We were going to spend several months in Italy, and we were determined to learn Italian. During the morning, we worked with a tutor; in the afternoon, we walked the city; then, after a late dinner, we let an Italian soap opera or news program wash over us.

That's what the daily television experience felt like: The language just washed over us. We heard a fast stream of sounds and rhythms. Beautiful sounds.

But we barely caught a familiar word. The stream of Italian sounds was gibberish to us.

However, over time, this stream of sounds seemed to slow down. Here and there, we started to identify familiar words, then phrases. By the end of our stay in Rome, we could pretty well follow a story, for example, the story of the Italian TV series “Orgoglio” (Pride), which was running at that time.

I can well imagine the excitement Calvin feels as he gradually begins to master his languages. I've been there as an adult. My brain too went from hearing a stream of gibberish, to understanding words, and then to understanding their meaning.
I now watch an online soap opera in Italian called “Un posto al sole” (A place in the sun). And, I'm looking around for the next language to learn. I love these new beginnings.  

Posted on by Peter Rettig

Retirement and Foreign Language Learning

Retirement Paradise - GamesforLanguage from Yay Images A few years ago, my wife and I decided to celebrate my retirement by living for several months in Rome, Italy – to both explore the historical treasures as well as to learn another foreign language. We both were fluent in several languages (German, French, English, and my wife also in Dutch).

These were languages we had learned either as children or young adults, living and/or working in the respective countries. However, Italian was to be the first language we were going to learn as mature adults.

A few months before our travels, we began using Pimsleur's self-teaching Italian language courses and completed all three levels of the program, totaling 90 lessons. This was an accomplishment. We felt quite smug about being able to understand basic Italian, but we also knew that the real test would come when we arrived in Rome.

The drive from Fiumicino airport into Rome to our apartment did not prove conclusive, as our landlord's driver wanted to practice his English – which was clearly better than our Italian.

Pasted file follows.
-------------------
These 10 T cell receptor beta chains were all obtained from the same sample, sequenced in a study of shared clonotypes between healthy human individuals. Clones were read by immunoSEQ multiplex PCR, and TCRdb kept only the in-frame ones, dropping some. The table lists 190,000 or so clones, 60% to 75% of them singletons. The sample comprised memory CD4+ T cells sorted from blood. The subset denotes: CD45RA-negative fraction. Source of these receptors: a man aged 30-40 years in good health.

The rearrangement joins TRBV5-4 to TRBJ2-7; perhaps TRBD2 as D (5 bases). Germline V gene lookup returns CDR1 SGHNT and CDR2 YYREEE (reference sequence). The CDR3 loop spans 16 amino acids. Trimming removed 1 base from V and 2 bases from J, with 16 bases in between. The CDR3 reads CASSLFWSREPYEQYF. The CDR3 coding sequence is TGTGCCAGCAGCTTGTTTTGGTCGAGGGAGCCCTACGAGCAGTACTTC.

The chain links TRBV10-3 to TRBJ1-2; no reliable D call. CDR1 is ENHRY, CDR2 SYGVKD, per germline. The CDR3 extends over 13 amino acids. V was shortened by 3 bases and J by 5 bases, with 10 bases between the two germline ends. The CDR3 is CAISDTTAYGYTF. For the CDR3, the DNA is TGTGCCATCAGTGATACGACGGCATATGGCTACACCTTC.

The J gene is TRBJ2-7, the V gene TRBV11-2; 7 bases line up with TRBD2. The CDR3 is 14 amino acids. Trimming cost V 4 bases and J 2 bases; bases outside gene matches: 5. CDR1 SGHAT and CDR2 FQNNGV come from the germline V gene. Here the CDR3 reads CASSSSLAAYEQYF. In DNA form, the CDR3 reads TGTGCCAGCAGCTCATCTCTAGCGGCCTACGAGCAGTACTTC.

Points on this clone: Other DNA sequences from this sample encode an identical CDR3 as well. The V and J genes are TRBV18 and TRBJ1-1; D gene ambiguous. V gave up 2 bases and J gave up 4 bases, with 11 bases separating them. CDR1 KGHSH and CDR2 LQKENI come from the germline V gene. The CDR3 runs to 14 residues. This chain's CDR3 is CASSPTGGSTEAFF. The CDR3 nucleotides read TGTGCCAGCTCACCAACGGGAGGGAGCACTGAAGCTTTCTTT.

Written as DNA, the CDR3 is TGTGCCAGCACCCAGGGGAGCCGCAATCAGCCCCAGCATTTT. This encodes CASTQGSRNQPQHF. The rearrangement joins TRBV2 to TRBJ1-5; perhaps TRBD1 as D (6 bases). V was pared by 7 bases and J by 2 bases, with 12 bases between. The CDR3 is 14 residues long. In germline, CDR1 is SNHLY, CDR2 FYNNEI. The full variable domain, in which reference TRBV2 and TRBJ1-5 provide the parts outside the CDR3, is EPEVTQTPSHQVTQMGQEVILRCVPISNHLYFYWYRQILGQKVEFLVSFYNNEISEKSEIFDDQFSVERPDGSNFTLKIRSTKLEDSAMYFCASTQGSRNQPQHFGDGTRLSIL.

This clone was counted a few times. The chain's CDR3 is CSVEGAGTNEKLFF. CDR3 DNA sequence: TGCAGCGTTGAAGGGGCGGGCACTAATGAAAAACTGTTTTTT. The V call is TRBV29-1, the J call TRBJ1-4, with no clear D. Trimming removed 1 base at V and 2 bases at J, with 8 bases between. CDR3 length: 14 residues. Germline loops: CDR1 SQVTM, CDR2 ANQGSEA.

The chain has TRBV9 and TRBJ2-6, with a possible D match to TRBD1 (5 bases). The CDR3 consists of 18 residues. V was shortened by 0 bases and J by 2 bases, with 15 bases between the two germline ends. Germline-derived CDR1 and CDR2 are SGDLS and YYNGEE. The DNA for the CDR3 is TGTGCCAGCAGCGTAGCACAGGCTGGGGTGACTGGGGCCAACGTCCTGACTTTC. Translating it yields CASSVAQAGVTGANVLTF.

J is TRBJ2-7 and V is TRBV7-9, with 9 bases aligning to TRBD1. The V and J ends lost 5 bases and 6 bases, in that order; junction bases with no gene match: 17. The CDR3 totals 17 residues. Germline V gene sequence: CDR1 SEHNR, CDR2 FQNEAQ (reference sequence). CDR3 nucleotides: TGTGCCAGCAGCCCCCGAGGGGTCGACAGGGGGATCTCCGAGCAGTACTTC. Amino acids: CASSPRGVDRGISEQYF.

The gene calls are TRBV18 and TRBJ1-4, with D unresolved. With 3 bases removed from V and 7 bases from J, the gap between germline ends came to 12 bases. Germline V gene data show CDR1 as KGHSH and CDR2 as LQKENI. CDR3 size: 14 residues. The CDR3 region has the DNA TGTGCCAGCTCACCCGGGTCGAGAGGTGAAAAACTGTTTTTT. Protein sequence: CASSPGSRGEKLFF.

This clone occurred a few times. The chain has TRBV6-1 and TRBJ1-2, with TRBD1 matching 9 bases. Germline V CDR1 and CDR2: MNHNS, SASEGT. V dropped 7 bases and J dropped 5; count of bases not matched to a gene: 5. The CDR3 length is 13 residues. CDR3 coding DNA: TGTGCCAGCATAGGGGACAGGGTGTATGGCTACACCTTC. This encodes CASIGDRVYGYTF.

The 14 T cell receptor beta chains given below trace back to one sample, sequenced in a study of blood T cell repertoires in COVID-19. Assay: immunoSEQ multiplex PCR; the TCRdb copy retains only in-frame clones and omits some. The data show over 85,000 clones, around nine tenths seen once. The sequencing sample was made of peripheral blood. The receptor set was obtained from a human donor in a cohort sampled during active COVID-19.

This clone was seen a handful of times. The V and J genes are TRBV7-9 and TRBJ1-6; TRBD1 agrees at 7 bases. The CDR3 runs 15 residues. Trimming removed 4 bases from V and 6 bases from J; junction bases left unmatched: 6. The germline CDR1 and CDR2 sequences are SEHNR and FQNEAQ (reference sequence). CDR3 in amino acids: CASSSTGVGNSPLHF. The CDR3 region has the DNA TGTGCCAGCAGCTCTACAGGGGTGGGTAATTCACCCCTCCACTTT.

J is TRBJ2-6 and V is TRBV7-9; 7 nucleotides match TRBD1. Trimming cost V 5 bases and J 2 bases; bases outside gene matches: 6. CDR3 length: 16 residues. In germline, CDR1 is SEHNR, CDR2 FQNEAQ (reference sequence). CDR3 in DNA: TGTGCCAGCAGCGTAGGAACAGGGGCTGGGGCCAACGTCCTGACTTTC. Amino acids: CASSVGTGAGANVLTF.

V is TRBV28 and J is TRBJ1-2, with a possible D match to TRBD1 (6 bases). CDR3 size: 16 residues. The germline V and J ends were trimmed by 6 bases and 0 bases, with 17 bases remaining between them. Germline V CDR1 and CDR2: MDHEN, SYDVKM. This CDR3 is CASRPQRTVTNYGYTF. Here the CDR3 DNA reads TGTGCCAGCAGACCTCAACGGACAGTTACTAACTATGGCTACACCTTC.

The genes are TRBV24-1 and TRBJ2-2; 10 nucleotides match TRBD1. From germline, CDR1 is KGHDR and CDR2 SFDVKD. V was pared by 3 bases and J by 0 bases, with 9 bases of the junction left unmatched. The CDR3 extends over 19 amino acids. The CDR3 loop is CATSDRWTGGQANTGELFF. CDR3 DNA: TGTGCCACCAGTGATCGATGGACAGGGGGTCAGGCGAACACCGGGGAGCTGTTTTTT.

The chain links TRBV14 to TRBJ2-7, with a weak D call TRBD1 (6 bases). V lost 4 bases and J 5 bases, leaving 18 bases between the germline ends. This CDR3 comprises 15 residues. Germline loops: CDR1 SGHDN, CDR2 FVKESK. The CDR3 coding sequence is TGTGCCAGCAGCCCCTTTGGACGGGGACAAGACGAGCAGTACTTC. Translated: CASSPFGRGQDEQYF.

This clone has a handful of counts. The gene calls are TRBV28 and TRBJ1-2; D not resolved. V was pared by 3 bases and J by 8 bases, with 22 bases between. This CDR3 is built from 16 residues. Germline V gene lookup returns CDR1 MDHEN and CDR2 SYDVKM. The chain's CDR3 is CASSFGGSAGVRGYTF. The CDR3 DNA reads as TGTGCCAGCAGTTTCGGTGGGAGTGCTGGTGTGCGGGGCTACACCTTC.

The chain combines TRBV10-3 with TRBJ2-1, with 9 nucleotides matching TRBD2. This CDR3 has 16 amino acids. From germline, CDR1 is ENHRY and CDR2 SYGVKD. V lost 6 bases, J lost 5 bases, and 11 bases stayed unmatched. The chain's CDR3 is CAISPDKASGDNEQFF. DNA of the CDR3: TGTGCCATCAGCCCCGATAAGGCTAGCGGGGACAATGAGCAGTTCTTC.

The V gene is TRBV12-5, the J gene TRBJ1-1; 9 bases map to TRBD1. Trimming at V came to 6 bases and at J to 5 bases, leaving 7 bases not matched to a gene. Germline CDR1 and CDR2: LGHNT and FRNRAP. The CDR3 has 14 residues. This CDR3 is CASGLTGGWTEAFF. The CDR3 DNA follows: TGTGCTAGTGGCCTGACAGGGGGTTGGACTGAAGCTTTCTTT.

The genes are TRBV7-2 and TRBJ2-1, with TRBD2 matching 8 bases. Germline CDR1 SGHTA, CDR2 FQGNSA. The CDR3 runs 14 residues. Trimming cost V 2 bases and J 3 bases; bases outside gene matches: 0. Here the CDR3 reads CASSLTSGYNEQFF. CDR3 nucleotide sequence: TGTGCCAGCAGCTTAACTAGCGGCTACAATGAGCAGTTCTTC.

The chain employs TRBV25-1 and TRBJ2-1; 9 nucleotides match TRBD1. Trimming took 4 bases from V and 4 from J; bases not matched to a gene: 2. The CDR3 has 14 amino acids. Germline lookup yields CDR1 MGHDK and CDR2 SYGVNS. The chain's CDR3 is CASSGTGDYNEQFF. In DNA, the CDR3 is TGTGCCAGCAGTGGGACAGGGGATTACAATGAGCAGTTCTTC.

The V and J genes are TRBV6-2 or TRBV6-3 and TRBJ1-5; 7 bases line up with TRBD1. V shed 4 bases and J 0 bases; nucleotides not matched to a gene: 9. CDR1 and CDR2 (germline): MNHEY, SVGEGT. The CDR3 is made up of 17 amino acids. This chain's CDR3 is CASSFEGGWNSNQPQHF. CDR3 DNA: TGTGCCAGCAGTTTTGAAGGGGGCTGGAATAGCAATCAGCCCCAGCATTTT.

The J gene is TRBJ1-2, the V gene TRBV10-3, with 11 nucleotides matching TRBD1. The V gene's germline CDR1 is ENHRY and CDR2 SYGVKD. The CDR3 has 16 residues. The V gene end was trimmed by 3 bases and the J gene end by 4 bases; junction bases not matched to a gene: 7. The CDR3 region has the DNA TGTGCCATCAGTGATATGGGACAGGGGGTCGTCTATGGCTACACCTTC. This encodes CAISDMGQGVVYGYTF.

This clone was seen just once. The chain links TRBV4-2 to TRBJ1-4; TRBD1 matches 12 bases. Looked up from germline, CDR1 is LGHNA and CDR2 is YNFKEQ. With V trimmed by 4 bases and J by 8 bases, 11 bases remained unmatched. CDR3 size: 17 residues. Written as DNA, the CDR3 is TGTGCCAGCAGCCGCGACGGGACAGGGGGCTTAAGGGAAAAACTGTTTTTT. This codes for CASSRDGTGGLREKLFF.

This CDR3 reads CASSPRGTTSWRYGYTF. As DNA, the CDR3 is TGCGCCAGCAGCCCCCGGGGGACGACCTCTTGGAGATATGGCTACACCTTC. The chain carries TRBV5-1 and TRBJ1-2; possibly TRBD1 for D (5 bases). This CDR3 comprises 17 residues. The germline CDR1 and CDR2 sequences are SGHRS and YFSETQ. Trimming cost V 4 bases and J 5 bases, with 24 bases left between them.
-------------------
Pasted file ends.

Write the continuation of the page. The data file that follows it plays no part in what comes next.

Our apartment in Trastevere was located in a narrow street, above a bakery/grocery store. Directly opposite was a wonderful little restaurant called “Le mani in pasta.” Here we could try out our Italian. English was not spoken.

Limited Vocabulary and Skills

We discovered rapidly that our vocabulary was quite limited. What we remembered best were the set phrases we had learned in our language course: How to order a glass of wine or beer, how to buy 100 grams of prosciutto, etc.

We also found that while our knowledge of French was quite helpful at times – both Italian and French are Romance languages and share many similar words - at other times our brain simply refused to memorize certain Italian words.

We also realized that by having used mainly CDs and tapes, we had not learned how to read and write in Italian. Through a local bookshop, we found a wonderful young Italian tutor, whose initial writing test quickly ascertained this deficiency.

Over the next months, as she worked with us and monitored our daily homework, our confidence grew. We started to understand and enjoy Italian TV and movies, and increasingly conversed with shopkeepers and people we encountered throughout the day.

Language Learning is Good for an Older Brain

Learning a new foreign language as an adult takes effort and some discipline. But our brain is certainly able to acquire new vocabulary and new grammar rules. In fact, research has shown that such mental exercises can be especially beneficial to an older brain.

Playing electronic/computer games does not have to be the purview of children and young adults. Seniors who play language games also exercise their gray cells and have fun doing so. They don't feel guilty. They are learning a new language at the same time!

We now watch Italian movies on a cable channel at home, read Italian newspapers online, and continue to exercise our gray cells. We believe: “If you don't use it – you lose it!”

< <    1 .. 38 39 40 41   > >